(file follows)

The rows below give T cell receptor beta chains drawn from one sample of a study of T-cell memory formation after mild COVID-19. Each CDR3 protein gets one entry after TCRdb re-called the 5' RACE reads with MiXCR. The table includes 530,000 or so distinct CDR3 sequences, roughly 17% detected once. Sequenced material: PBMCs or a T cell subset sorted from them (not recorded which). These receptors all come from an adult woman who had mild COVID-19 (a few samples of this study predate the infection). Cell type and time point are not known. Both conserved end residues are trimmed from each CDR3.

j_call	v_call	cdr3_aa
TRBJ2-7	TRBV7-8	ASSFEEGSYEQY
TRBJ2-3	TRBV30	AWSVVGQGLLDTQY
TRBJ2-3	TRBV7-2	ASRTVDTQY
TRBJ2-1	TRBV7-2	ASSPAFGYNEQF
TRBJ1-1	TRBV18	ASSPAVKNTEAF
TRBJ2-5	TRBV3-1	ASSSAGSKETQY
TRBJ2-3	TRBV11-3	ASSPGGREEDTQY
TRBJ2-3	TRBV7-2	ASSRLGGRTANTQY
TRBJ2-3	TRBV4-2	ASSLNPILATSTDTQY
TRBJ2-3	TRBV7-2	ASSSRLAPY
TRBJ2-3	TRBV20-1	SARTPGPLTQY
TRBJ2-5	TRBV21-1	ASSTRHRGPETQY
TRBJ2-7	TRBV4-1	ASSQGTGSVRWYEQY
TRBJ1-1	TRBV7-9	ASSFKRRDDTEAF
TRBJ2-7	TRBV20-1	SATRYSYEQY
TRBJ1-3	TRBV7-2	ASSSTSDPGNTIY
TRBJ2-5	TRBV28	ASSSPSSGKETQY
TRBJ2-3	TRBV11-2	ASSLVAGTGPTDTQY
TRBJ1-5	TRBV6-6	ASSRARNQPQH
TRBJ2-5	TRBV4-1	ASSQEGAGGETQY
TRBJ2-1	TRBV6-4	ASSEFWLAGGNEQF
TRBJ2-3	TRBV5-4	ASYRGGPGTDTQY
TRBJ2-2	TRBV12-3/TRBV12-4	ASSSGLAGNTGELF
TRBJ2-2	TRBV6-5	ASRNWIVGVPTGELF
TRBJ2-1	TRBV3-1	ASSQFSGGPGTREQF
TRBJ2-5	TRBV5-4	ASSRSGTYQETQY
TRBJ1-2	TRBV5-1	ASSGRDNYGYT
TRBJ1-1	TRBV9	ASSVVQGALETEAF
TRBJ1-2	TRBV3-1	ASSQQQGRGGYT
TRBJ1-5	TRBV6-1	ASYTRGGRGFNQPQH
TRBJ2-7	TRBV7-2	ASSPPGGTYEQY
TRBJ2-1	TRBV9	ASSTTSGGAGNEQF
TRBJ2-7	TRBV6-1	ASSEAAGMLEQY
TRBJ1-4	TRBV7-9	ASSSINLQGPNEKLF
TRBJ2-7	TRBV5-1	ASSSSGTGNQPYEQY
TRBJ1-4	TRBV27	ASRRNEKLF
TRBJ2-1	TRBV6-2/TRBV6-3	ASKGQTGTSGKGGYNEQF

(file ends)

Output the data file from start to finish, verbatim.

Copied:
The rows below give T cell receptor beta chains drawn from one sample of a study of T-cell memory formation after mild COVID-19. Each CDR3 protein gets one entry after TCRdb re-called the 5' RACE reads with MiXCR. The table includes 530,000 or so distinct CDR3 sequences, roughly 17% detected once. Sequenced material: PBMCs or a T cell subset sorted from them (not recorded which). These receptors all come from an adult woman who had mild COVID-19 (a few samples of this study predate the infection). Cell type and time point are not known. Both conserved end residues are trimmed from each CDR3.

j_call	v_call	cdr3_aa
TRBJ2-7	TRBV7-8	ASSFEEGSYEQY
TRBJ2-3	TRBV30	AWSVVGQGLLDTQY
TRBJ2-3	TRBV7-2	ASRTVDTQY
TRBJ2-1	TRBV7-2	ASSPAFGYNEQF
TRBJ1-1	TRBV18	ASSPAVKNTEAF
TRBJ2-5	TRBV3-1	ASSSAGSKETQY
TRBJ2-3	TRBV11-3	ASSPGGREEDTQY
TRBJ2-3	TRBV7-2	ASSRLGGRTANTQY
TRBJ2-3	TRBV4-2	ASSLNPILATSTDTQY
TRBJ2-3	TRBV7-2	ASSSRLAPY
TRBJ2-3	TRBV20-1	SARTPGPLTQY
TRBJ2-5	TRBV21-1	ASSTRHRGPETQY
TRBJ2-7	TRBV4-1	ASSQGTGSVRWYEQY
TRBJ1-1	TRBV7-9	ASSFKRRDDTEAF
TRBJ2-7	TRBV20-1	SATRYSYEQY
TRBJ1-3	TRBV7-2	ASSSTSDPGNTIY
TRBJ2-5	TRBV28	ASSSPSSGKETQY
TRBJ2-3	TRBV11-2	ASSLVAGTGPTDTQY
TRBJ1-5	TRBV6-6	ASSRARNQPQH
TRBJ2-5	TRBV4-1	ASSQEGAGGETQY
TRBJ2-1	TRBV6-4	ASSEFWLAGGNEQF
TRBJ2-3	TRBV5-4	ASYRGGPGTDTQY
TRBJ2-2	TRBV12-3/TRBV12-4	ASSSGLAGNTGELF
TRBJ2-2	TRBV6-5	ASRNWIVGVPTGELF
TRBJ2-1	TRBV3-1	ASSQFSGGPGTREQF
TRBJ2-5	TRBV5-4	ASSRSGTYQETQY
TRBJ1-2	TRBV5-1	ASSGRDNYGYT
TRBJ1-1	TRBV9	ASSVVQGALETEAF
TRBJ1-2	TRBV3-1	ASSQQQGRGGYT
TRBJ1-5	TRBV6-1	ASYTRGGRGFNQPQH
TRBJ2-7	TRBV7-2	ASSPPGGTYEQY
TRBJ2-1	TRBV9	ASSTTSGGAGNEQF
TRBJ2-7	TRBV6-1	ASSEAAGMLEQY
TRBJ1-4	TRBV7-9	ASSSINLQGPNEKLF
TRBJ2-7	TRBV5-1	ASSSSGTGNQPYEQY
TRBJ1-4	TRBV27	ASRRNEKLF
TRBJ2-1	TRBV6-2/TRBV6-3	ASKGQTGTSGKGGYNEQF